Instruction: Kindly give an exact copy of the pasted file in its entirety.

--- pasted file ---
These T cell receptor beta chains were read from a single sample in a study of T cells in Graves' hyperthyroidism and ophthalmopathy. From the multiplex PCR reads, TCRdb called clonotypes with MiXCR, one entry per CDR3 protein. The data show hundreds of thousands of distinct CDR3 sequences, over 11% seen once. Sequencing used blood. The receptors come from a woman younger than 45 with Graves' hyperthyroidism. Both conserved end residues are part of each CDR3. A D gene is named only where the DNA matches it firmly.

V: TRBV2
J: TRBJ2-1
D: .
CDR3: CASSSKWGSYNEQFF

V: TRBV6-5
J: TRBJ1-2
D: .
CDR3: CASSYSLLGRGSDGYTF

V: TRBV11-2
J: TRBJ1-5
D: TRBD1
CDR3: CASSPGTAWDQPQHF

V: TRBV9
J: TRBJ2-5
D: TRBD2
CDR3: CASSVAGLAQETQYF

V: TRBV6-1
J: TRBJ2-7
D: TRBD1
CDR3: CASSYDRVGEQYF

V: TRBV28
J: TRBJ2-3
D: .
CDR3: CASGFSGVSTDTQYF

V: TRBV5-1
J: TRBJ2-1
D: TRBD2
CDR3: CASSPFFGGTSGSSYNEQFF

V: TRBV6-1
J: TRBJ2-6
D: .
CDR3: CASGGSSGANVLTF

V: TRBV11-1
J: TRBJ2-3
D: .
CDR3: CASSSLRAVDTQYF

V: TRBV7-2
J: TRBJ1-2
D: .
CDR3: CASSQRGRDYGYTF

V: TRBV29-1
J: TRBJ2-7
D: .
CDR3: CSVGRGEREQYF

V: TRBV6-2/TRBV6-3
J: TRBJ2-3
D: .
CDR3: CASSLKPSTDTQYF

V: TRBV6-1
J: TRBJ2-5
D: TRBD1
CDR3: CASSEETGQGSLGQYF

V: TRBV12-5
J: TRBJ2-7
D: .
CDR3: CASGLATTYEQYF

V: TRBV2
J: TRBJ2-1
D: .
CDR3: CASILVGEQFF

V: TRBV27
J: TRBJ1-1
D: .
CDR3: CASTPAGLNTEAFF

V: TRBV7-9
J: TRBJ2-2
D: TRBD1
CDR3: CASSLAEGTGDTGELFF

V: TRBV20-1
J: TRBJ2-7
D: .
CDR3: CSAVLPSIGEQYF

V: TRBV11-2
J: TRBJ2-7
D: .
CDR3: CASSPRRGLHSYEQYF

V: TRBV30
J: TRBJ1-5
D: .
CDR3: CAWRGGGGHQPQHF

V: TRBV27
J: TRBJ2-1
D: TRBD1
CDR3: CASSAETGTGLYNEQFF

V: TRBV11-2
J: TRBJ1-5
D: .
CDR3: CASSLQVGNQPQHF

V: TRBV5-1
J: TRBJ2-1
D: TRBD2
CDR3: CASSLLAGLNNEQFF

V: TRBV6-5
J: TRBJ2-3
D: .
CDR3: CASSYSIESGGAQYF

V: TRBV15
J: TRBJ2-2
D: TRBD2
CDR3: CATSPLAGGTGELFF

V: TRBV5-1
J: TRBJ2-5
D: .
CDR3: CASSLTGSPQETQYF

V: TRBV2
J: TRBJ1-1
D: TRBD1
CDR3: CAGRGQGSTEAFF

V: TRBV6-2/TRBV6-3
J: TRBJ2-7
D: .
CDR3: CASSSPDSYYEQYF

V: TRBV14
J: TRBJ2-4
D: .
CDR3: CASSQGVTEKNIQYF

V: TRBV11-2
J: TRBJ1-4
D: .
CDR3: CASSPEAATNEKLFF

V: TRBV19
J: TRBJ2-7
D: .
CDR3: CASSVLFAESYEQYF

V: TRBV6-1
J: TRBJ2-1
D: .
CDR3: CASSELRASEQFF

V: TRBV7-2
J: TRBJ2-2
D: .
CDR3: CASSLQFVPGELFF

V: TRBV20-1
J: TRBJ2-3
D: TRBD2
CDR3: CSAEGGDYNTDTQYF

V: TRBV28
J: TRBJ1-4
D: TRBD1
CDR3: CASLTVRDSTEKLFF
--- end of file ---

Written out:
These T cell receptor beta chains were read from a single sample in a study of T cells in Graves' hyperthyroidism and ophthalmopathy. From the multiplex PCR reads, TCRdb called clonotypes with MiXCR, one entry per CDR3 protein. The data show hundreds of thousands of distinct CDR3 sequences, over 11% seen once. Sequencing used blood. The receptors come from a woman younger than 45 with Graves' hyperthyroidism. Both conserved end residues are part of each CDR3. A D gene is named only where the DNA matches it firmly.

V: TRBV2
J: TRBJ2-1
D: .
CDR3: CASSSKWGSYNEQFF

V: TRBV6-5
J: TRBJ1-2
D: .
CDR3: CASSYSLLGRGSDGYTF

V: TRBV11-2
J: TRBJ1-5
D: TRBD1
CDR3: CASSPGTAWDQPQHF

V: TRBV9
J: TRBJ2-5
D: TRBD2
CDR3: CASSVAGLAQETQYF

V: TRBV6-1
J: TRBJ2-7
D: TRBD1
CDR3: CASSYDRVGEQYF

V: TRBV28
J: TRBJ2-3
D: .
CDR3: CASGFSGVSTDTQYF

V: TRBV5-1
J: TRBJ2-1
D: TRBD2
CDR3: CASSPFFGGTSGSSYNEQFF

V: TRBV6-1
J: TRBJ2-6
D: .
CDR3: CASGGSSGANVLTF

V: TRBV11-1
J: TRBJ2-3
D: .
CDR3: CASSSLRAVDTQYF

V: TRBV7-2
J: TRBJ1-2
D: .
CDR3: CASSQRGRDYGYTF

V: TRBV29-1
J: TRBJ2-7
D: .
CDR3: CSVGRGEREQYF

V: TRBV6-2/TRBV6-3
J: TRBJ2-3
D: .
CDR3: CASSLKPSTDTQYF

V: TRBV6-1
J: TRBJ2-5
D: TRBD1
CDR3: CASSEETGQGSLGQYF

V: TRBV12-5
J: TRBJ2-7
D: .
CDR3: CASGLATTYEQYF

V: TRBV2
J: TRBJ2-1
D: .
CDR3: CASILVGEQFF

V: TRBV27
J: TRBJ1-1
D: .
CDR3: CASTPAGLNTEAFF

V: TRBV7-9
J: TRBJ2-2
D: TRBD1
CDR3: CASSLAEGTGDTGELFF

V: TRBV20-1
J: TRBJ2-7
D: .
CDR3: CSAVLPSIGEQYF

V: TRBV11-2
J: TRBJ2-7
D: .
CDR3: CASSPRRGLHSYEQYF

V: TRBV30
J: TRBJ1-5
D: .
CDR3: CAWRGGGGHQPQHF

V: TRBV27
J: TRBJ2-1
D: TRBD1
CDR3: CASSAETGTGLYNEQFF

V: TRBV11-2
J: TRBJ1-5
D: .
CDR3: CASSLQVGNQPQHF

V: TRBV5-1
J: TRBJ2-1
D: TRBD2
CDR3: CASSLLAGLNNEQFF

V: TRBV6-5
J: TRBJ2-3
D: .
CDR3: CASSYSIESGGAQYF

V: TRBV15
J: TRBJ2-2
D: TRBD2
CDR3: CATSPLAGGTGELFF

V: TRBV5-1
J: TRBJ2-5
D: .
CDR3: CASSLTGSPQETQYF

V: TRBV2
J: TRBJ1-1
D: TRBD1
CDR3: CAGRGQGSTEAFF

V: TRBV6-2/TRBV6-3
J: TRBJ2-7
D: .
CDR3: CASSSPDSYYEQYF

V: TRBV14
J: TRBJ2-4
D: .
CDR3: CASSQGVTEKNIQYF

V: TRBV11-2
J: TRBJ1-4
D: .
CDR3: CASSPEAATNEKLFF

V: TRBV19
J: TRBJ2-7
D: .
CDR3: CASSVLFAESYEQYF

V: TRBV6-1
J: TRBJ2-1
D: .
CDR3: CASSELRASEQFF

V: TRBV7-2
J: TRBJ2-2
D: .
CDR3: CASSLQFVPGELFF

V: TRBV20-1
J: TRBJ2-3
D: TRBD2
CDR3: CSAEGGDYNTDTQYF

V: TRBV28
J: TRBJ1-4
D: TRBD1
CDR3: CASLTVRDSTEKLFF